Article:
Lois W. Kolkhorst, State Representative












May 4, 2011
For information, contact: Chris Steinbach, Chief of Staff


(Austin, TX) House lawmakers approved new measures today that seek to protect Texans’ private medical information and toughen the privacy laws on personal medical records.

Banning the for-profit sale of personal health information, House Bill 300 by Rep. Lois Kolkhorst (R-Brenham) sets up a process for notifying patients of any electronic transfer of their medical records. "As medical offices and hospitals transfer their files to digital records and more local health information exchanges are created, we must be sure that our right to privacy keeps up with this new technology," Kolkhorst said.

"Our medical records are perhaps our most sensitive and private information. It's something that should only be used for your health and well-being, not to be collected and sold."

The proposal received unanimous bipartisan support by House members and now heads to the Senate, where a similar but less-restrictive medical privacy bill has also been passed.

As Chair of the House Committee on Public Health, Kolkhorst has said tougher privacy protections has been one of her committee's top priorities for the 2011 legislative session. Under the Kolkhorst bill, companies or health providers who break the rules and sell medical data would be subject to heightened fines, up to $3,000 per violation, and legal damages up to $1.5 million.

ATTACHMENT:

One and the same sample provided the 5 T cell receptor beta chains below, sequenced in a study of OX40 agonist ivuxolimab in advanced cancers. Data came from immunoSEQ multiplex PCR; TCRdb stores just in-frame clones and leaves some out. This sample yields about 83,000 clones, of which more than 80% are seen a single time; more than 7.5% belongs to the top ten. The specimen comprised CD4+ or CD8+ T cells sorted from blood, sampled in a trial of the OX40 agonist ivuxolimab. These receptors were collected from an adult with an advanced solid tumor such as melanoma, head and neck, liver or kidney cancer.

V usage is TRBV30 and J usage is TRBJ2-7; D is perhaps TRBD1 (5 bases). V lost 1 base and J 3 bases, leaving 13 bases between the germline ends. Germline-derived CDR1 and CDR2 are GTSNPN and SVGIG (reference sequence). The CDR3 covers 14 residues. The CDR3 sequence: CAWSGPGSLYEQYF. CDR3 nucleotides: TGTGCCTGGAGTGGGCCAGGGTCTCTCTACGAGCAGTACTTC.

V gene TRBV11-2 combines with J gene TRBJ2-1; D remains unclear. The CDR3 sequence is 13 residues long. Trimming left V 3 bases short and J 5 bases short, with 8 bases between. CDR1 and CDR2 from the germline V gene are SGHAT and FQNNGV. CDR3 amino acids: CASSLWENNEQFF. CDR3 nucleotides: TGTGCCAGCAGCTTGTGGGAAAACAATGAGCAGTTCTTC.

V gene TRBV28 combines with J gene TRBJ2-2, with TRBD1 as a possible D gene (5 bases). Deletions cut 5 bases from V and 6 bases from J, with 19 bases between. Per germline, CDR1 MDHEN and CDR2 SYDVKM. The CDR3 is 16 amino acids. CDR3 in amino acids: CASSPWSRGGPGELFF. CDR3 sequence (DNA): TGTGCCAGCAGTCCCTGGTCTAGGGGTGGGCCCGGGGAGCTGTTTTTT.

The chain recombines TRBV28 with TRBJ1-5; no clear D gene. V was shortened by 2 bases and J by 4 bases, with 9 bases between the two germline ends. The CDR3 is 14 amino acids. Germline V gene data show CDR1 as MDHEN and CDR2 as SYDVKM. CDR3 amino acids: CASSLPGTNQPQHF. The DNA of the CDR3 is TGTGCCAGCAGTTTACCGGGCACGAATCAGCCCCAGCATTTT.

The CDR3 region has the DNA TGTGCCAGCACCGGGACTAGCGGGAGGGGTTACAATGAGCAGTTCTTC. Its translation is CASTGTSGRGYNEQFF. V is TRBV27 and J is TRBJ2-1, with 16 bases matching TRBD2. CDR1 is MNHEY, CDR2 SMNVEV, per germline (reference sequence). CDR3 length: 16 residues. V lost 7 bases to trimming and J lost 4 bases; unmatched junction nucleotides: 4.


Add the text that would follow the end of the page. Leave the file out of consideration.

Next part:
National privacy advocates such as Dr. Deborah Peel of the Coalition for Patient Privacy say HB 300 is a vast improvement over federal laws, such as Health Insurance Portability and Accountability Act (HIPAA), going further to protect Texas patients from those who would illicitly collect, sell or misuse health data.

Supporters during testimony said the bill would be landmark legislation, predicting that Texas could lead the nation in setting the bar for privacy standards.

The bill also gained the support of the Texas Medical Association, the physicians advocacy group representing over 45,000 doctors across the state. "Without these new protections, your most private medical records could be shared without your knowledge the same way our credit scores are bought and sold," Kolkhorst said. "This is an individual liberty issue more than purely a medical one."
For more information, read the complete HB 300.








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